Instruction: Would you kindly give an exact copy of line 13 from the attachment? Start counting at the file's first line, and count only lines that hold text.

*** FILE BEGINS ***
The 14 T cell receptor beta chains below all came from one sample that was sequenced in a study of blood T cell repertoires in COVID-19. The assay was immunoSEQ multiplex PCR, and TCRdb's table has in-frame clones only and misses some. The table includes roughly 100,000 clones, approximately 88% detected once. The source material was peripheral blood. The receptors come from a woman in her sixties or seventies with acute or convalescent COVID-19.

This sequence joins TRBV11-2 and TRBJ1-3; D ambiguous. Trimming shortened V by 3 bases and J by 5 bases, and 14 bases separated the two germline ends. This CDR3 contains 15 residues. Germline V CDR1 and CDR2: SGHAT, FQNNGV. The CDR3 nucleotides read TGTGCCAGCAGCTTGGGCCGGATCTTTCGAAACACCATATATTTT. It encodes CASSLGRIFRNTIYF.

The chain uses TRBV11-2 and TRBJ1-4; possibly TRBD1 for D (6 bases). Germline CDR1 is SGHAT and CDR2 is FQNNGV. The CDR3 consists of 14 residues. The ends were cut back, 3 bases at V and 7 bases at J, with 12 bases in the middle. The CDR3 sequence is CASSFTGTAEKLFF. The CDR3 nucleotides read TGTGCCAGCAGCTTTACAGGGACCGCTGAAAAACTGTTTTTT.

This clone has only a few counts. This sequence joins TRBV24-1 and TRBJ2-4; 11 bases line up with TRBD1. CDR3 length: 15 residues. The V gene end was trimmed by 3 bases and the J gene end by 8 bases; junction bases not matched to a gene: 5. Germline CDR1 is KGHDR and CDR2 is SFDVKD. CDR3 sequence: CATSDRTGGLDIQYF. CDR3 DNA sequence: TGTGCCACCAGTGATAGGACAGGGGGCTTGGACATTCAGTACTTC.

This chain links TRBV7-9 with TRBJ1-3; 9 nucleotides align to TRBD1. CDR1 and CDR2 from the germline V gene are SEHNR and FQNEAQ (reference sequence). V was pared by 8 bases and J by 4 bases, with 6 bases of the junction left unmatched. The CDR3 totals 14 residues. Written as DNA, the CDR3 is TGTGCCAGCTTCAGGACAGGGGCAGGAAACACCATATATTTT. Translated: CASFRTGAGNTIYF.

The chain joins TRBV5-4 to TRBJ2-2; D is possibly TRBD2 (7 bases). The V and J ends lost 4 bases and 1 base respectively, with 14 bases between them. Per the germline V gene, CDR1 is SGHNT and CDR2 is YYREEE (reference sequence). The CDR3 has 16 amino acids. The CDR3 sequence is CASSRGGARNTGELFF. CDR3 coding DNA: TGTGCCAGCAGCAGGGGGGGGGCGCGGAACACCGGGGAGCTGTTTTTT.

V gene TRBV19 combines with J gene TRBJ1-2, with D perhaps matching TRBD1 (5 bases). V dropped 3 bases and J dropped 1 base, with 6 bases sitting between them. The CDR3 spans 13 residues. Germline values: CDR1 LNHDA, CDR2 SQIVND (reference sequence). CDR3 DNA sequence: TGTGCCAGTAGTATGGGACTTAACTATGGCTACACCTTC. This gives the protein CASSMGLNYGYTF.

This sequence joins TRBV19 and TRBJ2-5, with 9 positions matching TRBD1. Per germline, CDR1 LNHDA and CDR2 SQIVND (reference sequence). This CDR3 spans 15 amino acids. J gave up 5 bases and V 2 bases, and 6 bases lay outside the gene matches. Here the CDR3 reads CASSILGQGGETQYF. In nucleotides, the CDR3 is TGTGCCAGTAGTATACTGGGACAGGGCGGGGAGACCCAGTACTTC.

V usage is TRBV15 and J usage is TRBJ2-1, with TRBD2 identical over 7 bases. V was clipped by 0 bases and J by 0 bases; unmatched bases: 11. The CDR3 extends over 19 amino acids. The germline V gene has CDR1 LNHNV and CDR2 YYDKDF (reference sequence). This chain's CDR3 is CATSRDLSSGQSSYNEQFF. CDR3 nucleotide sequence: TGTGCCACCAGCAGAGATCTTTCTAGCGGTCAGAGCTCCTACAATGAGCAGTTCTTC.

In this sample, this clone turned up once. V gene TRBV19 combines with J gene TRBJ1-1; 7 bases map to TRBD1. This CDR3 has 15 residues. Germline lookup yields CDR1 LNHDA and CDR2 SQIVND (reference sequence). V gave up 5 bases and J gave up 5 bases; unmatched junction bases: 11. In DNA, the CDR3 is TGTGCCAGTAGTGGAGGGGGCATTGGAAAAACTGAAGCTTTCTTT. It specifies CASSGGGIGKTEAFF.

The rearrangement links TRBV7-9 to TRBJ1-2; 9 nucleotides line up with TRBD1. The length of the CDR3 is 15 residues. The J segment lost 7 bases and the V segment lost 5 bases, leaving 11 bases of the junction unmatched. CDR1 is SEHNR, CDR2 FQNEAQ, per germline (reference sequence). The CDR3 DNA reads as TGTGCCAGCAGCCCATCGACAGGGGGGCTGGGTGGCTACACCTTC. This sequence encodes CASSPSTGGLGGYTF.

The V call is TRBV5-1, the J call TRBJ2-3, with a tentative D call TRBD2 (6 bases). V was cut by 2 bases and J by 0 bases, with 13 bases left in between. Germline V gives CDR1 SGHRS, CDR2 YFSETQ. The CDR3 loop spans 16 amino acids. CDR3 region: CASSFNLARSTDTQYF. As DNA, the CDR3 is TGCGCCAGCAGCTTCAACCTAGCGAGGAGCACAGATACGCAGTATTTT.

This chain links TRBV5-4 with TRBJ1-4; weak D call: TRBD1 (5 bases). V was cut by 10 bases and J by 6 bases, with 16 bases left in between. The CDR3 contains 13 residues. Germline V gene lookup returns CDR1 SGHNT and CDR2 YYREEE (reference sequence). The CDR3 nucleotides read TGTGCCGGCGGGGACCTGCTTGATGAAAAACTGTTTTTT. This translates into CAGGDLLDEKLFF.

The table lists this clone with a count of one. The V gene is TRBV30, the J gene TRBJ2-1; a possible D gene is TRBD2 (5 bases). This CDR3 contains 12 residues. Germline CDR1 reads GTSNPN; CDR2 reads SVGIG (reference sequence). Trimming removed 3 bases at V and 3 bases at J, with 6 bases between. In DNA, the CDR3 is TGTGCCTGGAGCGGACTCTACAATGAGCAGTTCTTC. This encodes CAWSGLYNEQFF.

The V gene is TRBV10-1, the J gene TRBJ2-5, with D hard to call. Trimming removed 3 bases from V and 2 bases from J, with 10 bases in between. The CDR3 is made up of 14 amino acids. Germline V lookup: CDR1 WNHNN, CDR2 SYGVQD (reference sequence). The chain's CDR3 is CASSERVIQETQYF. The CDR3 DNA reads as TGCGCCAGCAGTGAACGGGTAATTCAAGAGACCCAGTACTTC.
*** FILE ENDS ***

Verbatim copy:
This chain links TRBV5-4 with TRBJ1-4; weak D call: TRBD1 (5 bases). V was cut by 10 bases and J by 6 bases, with 16 bases left in between. The CDR3 contains 13 residues. Germline V gene lookup returns CDR1 SGHNT and CDR2 YYREEE (reference sequence). The CDR3 nucleotides read TGTGCCGGCGGGGACCTGCTTGATGAAAAACTGTTTTTT. This translates into CAGGDLLDEKLFF.